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Moneybeat: An audacious crime

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WORLD Radio - Moneybeat: An audacious crime

Crypto billionaire Sam Bankman-Fried’s fraud displays the result of a moral relativism and incoherent worldview divorced from Biblical law


Sam Bankman-Fried leaves Manhattan federal court, June 15, 2023, in New York. Associated Press/Photo by Bebeto Matthews, File

MARY REICHARD, HOST: Coming up next on The World and Everything in It: The Monday Moneybeat.

NICK EICHER, HOST: Time now to talk business markets and the economy with financial analyst and advisor, David Bahnsen. David is head of the wealth management firm, the Bahnsen Group and he is here now. David, good morning.

DAVID BAHNSEN: Good morning, Nick. Good to be with you.

EICHER: Well, David, let's talk about the sentencing last week of the crypto billionaire Sam Bankman-Fried. He swindled billions of dollars from his crypto clients. The judge wound up giving him a sentence of 25 years, reasoning that he really was a danger to defraud again. How would you describe in short, the crime he committed? And do you think the sentence was fair?

BAHNSEN: Yeah, actually a lot of white collar crimes that are often complex, this one's really pretty simple. Customers had money in their account, and he took it and moved it to his own use, and his own use included wild amounts of spending, giving away money to big huge political and charitable causes as a means of trying to whitewash his crimes.

But the audacity was the sheer size of what he was just simply taking was $8 billion. Most people that have been convicted over the years of taking money out of somebody else's account, were not so audacious as to do it at the level of $8 billion. He believed he'd get away with it because he believed he would use it temporarily to prop up various leveraged crypto buys in his own hedge fund, Alameda. And of course, when the trading and the leverage and all the shenanigans of this big scam and fraud got away from them, the money wasn't there to return.

Twenty-five years, I don't have a strong opinion, because there's sentencing guidelines that apply. But I was appalled, Nick, I mean, appalled at the letter his mother, who is a now retired law professor at Stanford, wrote the judge about the sentencing, saying that he had no risk of doing it again, and that it was wrong for someone like him to go to prison, because the prison is where people go to have their humanity taken and that he deserved a better life than that. And essentially, I think this speaks to the bankruptcy of morality that is not rooted to a biblical worldview.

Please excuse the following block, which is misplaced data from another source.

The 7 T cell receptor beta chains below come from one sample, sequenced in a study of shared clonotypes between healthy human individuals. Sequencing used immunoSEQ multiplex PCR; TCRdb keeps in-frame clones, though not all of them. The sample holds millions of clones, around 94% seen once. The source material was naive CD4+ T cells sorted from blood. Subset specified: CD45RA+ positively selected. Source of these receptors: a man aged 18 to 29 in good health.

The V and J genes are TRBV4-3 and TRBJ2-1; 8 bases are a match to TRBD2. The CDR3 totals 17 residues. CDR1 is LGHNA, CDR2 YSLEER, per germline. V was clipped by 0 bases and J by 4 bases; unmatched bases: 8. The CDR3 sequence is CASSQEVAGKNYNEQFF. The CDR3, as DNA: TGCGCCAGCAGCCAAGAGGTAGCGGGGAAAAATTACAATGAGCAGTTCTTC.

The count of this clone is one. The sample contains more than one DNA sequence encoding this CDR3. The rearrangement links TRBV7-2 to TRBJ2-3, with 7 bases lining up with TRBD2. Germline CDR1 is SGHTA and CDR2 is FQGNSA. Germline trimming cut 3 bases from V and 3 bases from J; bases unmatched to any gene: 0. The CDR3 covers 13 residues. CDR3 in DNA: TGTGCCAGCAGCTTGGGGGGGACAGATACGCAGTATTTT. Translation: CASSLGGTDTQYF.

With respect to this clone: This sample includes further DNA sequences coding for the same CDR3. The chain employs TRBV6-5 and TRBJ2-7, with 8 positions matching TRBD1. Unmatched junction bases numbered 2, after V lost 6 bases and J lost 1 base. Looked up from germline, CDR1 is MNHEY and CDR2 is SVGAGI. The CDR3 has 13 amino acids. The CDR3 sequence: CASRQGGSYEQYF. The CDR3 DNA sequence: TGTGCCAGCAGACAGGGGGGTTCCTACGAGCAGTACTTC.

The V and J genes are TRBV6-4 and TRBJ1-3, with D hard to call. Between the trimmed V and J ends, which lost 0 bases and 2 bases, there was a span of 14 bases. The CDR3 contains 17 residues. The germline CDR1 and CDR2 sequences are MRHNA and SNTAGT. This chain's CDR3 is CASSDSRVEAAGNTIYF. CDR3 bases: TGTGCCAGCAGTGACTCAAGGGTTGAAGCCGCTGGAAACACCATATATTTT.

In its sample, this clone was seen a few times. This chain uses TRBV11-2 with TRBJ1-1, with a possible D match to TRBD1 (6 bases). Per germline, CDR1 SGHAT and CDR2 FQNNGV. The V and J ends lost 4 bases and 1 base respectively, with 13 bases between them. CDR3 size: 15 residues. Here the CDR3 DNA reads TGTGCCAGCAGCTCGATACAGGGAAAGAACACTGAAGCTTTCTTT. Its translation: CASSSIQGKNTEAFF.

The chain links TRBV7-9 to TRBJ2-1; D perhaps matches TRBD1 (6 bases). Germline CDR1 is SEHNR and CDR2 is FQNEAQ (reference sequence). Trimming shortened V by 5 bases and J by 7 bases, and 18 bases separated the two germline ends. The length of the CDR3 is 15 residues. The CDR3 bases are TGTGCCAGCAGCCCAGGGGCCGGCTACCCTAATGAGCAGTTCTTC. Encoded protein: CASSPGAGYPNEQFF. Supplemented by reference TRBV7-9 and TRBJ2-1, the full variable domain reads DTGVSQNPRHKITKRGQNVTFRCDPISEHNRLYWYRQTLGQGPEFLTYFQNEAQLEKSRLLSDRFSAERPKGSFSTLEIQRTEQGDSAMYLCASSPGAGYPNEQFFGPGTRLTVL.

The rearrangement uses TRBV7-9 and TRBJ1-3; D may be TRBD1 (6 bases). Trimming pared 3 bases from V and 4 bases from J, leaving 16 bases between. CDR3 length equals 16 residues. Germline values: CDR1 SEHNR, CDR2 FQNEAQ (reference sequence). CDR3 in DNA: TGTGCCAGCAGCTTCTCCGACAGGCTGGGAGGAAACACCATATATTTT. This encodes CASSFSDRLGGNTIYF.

This entire upbringing of this young man taught him that there was no real ethic, there was no real foundation for morality, that because he was so smart and had good intentions, allegedly good intentions, that anything goes. And this is the kind of moral relativism and I think, incoherent worldview we get, when we are divorced from biblical law. There's been a lot of criminality and corporate fraud lately rooted to some humanistic idea of humanity. And it would be nice if some of these people that supposedly care about humanity started by caring about a human being.

EICHER: So this wasn't fundamentally about crypto, then?

BAHNSEN: Well, I actually think it was, in this sense, that so much of what was happening in crypto pricing in 2022 was because there were so many leveraged players. You had a ton of people buying it with money that didn't exist. And so that was partially what was required to keep this Ponzi thing going. And a lot of the value was related to a token, this digital token that obviously has no real value, but it was connected to what the value of FTX is, his company. But the FTX was related to what the value of the token was. So it spoke to kind of the circularity of this businesWell, David, let's talk about inflation data we received last week. Last Friday, we got the February numbers for the personal consumption expenditures. And this PCE is said to be the preferred inflation indicator for the Federal Reserve. So a rather important gauge. How did you see the report?s model, which in a criminal context we refer to as a pyramid scheme, but in this world continues to have some degree of cultural currencies. So we'll let all that play out, but I think you're right, it wasn't directly and only about crypto, but it was certainly an adjacent part of this story.